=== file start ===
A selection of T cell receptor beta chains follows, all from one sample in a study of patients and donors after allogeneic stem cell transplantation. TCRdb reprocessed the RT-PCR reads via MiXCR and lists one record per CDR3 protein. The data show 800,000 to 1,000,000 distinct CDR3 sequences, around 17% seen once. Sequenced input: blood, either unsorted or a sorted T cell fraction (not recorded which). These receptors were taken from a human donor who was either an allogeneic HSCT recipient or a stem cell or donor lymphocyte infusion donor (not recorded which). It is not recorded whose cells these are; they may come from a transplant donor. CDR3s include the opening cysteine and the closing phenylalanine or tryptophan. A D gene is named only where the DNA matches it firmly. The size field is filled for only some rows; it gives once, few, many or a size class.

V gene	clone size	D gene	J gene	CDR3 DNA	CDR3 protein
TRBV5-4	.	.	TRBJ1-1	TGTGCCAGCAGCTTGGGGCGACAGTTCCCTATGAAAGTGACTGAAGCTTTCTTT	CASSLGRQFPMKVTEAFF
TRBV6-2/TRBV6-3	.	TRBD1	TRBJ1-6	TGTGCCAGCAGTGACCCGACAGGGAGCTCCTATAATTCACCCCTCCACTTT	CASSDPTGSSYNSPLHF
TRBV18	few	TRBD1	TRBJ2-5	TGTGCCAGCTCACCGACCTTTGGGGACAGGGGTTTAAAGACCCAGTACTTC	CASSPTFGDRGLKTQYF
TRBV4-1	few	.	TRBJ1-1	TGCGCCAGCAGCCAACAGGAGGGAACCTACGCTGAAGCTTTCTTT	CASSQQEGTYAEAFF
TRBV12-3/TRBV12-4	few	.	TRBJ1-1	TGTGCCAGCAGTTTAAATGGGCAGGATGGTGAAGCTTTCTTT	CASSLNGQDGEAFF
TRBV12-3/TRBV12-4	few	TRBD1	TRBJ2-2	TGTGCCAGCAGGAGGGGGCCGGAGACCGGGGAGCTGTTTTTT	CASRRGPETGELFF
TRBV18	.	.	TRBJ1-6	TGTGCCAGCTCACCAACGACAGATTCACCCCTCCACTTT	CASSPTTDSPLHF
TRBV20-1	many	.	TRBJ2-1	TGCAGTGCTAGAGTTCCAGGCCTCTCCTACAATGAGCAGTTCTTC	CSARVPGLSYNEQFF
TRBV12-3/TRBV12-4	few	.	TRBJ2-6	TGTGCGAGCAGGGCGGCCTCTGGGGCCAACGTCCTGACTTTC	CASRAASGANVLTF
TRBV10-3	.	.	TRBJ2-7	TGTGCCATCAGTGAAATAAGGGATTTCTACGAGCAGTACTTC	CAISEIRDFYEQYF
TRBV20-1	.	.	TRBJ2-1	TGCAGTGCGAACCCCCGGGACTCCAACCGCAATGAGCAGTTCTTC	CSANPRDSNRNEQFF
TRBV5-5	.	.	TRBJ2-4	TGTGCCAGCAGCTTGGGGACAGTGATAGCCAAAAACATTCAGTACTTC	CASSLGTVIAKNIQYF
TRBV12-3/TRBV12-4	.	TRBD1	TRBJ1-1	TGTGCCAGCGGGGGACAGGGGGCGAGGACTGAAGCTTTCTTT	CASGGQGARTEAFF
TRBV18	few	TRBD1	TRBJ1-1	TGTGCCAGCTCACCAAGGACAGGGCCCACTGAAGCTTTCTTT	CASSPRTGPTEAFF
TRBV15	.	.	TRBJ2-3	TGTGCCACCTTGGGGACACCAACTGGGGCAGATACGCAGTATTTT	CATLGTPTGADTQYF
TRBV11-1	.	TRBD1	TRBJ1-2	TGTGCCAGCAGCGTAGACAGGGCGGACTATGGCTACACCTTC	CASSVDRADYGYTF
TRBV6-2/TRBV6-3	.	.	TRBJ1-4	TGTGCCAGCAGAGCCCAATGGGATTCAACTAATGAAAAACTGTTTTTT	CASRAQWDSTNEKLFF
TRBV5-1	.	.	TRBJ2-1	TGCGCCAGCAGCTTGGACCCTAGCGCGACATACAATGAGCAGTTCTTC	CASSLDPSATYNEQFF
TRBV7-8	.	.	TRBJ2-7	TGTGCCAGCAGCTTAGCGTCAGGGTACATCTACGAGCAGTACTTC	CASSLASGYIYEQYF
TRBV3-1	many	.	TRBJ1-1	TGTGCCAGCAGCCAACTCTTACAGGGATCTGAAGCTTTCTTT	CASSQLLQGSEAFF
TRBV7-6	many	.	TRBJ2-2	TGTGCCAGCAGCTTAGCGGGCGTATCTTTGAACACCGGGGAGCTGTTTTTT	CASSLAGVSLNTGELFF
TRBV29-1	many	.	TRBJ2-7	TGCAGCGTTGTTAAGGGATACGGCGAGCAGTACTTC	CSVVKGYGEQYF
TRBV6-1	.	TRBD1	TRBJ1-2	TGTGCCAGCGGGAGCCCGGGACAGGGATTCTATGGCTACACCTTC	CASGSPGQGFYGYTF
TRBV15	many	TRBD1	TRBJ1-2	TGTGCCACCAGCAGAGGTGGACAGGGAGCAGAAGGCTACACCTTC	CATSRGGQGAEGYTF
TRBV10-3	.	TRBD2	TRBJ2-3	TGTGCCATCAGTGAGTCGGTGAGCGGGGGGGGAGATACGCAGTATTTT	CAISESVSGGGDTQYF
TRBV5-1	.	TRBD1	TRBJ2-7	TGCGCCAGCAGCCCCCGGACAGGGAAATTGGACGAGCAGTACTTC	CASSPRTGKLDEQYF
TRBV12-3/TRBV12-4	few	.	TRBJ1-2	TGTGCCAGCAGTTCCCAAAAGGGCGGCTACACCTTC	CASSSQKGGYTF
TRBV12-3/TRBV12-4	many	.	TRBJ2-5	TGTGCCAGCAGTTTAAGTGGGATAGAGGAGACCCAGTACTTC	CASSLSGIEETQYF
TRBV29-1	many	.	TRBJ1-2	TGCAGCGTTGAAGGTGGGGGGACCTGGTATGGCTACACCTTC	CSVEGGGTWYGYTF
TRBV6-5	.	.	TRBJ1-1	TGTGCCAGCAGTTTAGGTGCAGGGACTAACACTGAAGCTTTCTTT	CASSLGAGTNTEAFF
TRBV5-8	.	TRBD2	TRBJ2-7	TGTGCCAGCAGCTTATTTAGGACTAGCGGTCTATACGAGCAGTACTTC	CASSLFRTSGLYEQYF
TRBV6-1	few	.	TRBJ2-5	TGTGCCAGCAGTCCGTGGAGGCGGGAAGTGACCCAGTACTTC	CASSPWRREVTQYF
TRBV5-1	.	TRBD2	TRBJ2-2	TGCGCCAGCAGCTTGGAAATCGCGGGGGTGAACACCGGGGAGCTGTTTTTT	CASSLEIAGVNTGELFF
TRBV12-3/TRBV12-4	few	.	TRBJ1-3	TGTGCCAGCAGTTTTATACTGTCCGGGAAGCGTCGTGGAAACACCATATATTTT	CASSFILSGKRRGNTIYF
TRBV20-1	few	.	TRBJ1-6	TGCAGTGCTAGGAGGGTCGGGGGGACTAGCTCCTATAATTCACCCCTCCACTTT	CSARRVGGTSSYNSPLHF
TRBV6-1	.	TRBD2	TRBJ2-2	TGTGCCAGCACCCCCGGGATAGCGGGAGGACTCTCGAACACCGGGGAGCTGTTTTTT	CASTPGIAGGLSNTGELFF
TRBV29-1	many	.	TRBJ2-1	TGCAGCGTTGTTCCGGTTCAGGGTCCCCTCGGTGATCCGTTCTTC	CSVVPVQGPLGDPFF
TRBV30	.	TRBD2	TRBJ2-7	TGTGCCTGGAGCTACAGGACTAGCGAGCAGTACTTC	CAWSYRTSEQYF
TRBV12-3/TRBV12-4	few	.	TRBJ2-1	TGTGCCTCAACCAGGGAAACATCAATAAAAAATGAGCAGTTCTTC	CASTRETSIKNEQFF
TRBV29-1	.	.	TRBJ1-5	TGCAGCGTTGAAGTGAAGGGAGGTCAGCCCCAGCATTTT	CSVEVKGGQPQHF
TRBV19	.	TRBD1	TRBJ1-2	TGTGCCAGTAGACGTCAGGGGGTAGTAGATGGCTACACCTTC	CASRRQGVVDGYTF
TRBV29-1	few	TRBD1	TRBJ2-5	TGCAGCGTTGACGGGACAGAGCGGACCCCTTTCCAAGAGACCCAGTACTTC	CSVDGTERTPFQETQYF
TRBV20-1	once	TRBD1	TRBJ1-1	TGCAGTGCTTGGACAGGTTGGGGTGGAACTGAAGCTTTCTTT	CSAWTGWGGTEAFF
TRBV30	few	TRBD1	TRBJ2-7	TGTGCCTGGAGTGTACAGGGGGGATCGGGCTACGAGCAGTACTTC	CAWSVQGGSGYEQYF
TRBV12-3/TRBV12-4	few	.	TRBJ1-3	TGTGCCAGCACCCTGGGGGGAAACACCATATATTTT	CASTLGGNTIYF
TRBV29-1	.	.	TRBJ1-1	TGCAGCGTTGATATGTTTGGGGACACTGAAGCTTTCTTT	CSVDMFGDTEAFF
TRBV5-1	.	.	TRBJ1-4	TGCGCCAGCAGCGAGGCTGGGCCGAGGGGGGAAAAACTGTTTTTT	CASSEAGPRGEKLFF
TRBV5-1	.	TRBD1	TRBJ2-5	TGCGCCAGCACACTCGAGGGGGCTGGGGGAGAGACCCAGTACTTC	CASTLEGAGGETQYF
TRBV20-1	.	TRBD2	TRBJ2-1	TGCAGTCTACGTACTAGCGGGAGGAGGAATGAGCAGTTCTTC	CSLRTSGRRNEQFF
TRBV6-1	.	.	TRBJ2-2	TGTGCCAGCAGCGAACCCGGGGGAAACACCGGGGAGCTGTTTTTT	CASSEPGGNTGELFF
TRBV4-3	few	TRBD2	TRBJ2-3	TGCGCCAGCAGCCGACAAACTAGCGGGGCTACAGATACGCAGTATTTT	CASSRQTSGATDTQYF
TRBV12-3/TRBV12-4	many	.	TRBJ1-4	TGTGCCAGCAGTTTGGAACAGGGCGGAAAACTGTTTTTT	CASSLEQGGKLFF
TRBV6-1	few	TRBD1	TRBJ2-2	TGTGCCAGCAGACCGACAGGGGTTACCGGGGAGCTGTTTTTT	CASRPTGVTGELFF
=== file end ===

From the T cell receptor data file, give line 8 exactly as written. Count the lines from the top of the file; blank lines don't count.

TRBV12-3/TRBV12-4	few	TRBD1	TRBJ2-2	TGTGCCAGCAGGAGGGGGCCGGAGACCGGGGAGCTGTTTTTT	CASRRGPETGELFF